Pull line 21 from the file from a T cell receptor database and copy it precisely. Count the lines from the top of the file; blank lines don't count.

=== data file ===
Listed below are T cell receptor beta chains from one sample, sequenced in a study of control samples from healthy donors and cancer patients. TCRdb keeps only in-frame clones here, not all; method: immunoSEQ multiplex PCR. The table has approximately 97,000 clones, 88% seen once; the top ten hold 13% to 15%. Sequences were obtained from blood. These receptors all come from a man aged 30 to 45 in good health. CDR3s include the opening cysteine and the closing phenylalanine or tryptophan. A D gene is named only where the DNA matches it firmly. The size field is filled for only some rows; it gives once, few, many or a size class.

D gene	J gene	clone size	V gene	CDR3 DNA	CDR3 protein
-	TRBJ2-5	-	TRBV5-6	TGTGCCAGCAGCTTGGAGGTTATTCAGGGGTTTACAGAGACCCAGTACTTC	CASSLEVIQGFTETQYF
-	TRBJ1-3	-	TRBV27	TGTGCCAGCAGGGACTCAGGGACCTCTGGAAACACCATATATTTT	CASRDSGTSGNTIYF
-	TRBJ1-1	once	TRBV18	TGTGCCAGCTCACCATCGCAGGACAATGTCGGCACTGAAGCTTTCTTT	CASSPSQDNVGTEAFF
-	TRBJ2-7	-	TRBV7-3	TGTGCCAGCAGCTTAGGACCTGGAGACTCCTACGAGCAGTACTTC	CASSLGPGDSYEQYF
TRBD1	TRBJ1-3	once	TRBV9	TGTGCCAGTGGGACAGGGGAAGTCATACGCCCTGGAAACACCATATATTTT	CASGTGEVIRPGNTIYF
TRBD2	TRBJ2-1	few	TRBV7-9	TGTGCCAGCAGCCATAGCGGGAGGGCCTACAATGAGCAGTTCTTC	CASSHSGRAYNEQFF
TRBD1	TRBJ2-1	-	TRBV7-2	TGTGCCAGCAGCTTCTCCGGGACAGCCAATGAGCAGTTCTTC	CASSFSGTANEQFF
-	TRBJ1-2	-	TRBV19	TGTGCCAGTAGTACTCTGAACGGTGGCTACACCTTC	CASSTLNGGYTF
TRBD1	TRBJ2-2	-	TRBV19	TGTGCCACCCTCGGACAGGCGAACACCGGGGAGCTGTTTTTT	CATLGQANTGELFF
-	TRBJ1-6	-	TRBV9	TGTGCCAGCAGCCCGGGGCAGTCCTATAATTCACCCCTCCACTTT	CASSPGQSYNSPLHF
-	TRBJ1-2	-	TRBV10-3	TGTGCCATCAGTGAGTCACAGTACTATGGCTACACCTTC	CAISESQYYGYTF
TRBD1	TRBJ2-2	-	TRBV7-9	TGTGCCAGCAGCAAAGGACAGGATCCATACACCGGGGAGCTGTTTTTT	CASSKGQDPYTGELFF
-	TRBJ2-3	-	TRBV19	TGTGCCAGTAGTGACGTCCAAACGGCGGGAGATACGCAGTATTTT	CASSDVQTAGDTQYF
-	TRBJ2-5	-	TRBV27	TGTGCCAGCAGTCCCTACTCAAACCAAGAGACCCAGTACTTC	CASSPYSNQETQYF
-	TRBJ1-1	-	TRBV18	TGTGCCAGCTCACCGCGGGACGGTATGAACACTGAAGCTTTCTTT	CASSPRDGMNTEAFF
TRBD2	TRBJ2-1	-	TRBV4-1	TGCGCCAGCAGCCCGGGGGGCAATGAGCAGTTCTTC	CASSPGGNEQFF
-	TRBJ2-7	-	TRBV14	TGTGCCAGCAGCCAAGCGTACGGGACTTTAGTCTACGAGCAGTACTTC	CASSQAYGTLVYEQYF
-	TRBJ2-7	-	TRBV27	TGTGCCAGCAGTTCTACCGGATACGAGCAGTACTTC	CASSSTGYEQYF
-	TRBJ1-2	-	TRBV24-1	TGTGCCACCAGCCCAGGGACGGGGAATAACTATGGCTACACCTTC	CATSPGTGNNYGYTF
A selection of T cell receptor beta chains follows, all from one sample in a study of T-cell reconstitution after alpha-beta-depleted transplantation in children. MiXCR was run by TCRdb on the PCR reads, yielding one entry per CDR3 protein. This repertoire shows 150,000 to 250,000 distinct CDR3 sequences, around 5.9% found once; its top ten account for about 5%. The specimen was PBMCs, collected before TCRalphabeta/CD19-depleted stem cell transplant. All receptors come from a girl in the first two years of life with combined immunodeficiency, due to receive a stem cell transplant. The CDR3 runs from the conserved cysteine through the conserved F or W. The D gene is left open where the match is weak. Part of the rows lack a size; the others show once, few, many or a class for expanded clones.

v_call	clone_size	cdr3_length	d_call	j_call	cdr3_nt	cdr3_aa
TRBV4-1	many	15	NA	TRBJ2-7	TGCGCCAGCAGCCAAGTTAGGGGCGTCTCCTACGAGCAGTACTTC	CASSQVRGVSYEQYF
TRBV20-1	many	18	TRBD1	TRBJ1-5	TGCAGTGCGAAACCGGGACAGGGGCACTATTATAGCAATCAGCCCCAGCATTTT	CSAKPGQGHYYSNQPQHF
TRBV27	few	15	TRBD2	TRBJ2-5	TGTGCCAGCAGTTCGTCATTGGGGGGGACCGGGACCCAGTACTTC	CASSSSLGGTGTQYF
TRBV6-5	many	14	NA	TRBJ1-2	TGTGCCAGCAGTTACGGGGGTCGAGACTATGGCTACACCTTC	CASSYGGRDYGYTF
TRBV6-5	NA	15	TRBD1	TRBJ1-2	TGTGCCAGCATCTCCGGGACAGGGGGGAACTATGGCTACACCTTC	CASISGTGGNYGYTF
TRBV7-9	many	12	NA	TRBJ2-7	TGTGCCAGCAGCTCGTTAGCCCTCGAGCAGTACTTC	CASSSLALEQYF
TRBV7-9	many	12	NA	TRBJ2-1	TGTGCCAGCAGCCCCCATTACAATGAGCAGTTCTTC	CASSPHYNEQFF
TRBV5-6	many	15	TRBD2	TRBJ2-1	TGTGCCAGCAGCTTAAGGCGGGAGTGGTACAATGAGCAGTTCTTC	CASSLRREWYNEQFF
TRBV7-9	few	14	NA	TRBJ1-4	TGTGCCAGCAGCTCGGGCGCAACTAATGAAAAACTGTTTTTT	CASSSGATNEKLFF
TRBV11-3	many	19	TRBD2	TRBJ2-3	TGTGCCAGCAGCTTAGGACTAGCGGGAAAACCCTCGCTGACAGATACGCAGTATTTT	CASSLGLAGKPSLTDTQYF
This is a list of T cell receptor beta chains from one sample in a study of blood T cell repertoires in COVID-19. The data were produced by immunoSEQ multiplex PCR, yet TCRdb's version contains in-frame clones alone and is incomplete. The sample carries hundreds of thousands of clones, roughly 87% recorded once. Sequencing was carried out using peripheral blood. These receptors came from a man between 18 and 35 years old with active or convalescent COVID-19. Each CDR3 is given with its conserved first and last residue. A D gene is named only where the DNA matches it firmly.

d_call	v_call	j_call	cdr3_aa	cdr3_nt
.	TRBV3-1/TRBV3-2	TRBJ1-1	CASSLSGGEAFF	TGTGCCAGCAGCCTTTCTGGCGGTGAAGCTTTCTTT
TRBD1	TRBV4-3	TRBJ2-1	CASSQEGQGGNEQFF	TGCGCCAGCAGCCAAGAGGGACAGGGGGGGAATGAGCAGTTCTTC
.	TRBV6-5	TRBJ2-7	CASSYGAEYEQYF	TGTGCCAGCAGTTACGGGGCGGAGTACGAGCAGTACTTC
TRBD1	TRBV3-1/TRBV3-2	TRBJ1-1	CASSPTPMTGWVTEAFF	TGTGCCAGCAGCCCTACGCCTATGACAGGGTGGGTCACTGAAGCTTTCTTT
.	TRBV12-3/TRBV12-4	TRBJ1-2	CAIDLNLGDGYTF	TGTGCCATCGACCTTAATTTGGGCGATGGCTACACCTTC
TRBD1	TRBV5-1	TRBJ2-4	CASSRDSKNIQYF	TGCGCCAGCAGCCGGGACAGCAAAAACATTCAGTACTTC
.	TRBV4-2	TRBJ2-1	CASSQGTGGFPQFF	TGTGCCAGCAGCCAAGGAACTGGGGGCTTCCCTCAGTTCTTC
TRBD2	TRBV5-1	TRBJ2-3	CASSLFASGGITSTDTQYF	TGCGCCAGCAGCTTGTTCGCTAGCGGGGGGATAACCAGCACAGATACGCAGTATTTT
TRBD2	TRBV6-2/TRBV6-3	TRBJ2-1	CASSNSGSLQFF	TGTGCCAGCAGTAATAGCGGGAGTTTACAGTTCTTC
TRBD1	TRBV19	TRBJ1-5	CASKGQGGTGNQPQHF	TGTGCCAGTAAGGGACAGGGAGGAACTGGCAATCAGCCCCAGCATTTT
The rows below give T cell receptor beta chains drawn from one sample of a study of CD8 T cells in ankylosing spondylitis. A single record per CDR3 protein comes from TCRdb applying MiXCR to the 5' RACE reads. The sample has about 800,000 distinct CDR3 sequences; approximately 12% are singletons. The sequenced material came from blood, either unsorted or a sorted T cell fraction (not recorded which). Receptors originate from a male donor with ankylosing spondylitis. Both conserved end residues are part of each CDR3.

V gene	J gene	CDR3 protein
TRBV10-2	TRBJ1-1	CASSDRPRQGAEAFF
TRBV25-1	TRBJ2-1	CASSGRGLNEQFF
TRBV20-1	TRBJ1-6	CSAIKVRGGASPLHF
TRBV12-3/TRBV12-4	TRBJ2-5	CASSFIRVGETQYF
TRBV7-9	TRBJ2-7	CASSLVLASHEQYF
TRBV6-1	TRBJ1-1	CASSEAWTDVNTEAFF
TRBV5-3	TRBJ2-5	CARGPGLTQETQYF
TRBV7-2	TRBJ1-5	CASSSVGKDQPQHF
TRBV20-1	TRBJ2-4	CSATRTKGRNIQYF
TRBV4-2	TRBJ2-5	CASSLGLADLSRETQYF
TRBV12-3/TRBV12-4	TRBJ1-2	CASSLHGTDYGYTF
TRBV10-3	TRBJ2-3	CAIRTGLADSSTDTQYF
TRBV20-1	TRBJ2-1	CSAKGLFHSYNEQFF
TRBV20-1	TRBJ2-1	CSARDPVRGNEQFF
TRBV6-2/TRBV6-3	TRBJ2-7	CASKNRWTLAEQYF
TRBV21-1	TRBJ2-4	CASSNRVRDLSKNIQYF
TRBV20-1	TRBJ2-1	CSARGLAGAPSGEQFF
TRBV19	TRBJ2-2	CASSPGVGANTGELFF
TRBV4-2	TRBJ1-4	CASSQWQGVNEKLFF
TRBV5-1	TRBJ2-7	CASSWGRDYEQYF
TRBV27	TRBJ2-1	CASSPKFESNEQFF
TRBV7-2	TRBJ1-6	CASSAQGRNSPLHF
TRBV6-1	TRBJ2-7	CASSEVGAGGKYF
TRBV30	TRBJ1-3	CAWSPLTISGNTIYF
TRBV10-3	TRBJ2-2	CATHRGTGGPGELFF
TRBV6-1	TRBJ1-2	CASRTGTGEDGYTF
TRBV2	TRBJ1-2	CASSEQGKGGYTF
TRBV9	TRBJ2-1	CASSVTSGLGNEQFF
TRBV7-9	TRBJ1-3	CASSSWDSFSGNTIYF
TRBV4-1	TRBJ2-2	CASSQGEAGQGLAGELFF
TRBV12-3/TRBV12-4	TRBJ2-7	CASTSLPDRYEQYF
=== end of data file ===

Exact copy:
-	TRBJ1-2	-	TRBV24-1	TGTGCCACCAGCCCAGGGACGGGGAATAACTATGGCTACACCTTC	CATSPGTGNNYGYTF